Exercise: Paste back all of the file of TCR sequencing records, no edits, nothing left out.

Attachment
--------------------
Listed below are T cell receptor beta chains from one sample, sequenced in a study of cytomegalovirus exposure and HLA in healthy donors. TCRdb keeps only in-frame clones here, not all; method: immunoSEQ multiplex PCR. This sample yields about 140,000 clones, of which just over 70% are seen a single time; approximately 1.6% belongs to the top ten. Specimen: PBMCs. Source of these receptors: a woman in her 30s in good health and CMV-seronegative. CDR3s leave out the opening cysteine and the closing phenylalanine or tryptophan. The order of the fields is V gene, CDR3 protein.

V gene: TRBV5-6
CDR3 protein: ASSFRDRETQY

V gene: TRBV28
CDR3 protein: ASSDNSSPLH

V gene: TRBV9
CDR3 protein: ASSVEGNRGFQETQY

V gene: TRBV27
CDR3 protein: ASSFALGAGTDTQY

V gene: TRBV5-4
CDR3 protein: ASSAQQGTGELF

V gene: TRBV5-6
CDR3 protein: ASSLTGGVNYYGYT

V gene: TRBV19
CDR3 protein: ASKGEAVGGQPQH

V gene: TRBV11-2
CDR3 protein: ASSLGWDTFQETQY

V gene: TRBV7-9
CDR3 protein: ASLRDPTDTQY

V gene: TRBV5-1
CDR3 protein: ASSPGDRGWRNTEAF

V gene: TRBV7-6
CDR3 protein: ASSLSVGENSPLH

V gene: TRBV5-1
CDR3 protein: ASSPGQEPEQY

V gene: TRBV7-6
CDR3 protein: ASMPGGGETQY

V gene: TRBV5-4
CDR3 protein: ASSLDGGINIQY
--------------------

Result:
Listed below are T cell receptor beta chains from one sample, sequenced in a study of cytomegalovirus exposure and HLA in healthy donors. TCRdb keeps only in-frame clones here, not all; method: immunoSEQ multiplex PCR. This sample yields about 140,000 clones, of which just over 70% are seen a single time; approximately 1.6% belongs to the top ten. Specimen: PBMCs. Source of these receptors: a woman in her 30s in good health and CMV-seronegative. CDR3s leave out the opening cysteine and the closing phenylalanine or tryptophan. The order of the fields is V gene, CDR3 protein.

V gene: TRBV5-6
CDR3 protein: ASSFRDRETQY

V gene: TRBV28
CDR3 protein: ASSDNSSPLH

V gene: TRBV9
CDR3 protein: ASSVEGNRGFQETQY

V gene: TRBV27
CDR3 protein: ASSFALGAGTDTQY

V gene: TRBV5-4
CDR3 protein: ASSAQQGTGELF

V gene: TRBV5-6
CDR3 protein: ASSLTGGVNYYGYT

V gene: TRBV19
CDR3 protein: ASKGEAVGGQPQH

V gene: TRBV11-2
CDR3 protein: ASSLGWDTFQETQY

V gene: TRBV7-9
CDR3 protein: ASLRDPTDTQY

V gene: TRBV5-1
CDR3 protein: ASSPGDRGWRNTEAF

V gene: TRBV7-6
CDR3 protein: ASSLSVGENSPLH

V gene: TRBV5-1
CDR3 protein: ASSPGQEPEQY

V gene: TRBV7-6
CDR3 protein: ASMPGGGETQY

V gene: TRBV5-4
CDR3 protein: ASSLDGGINIQY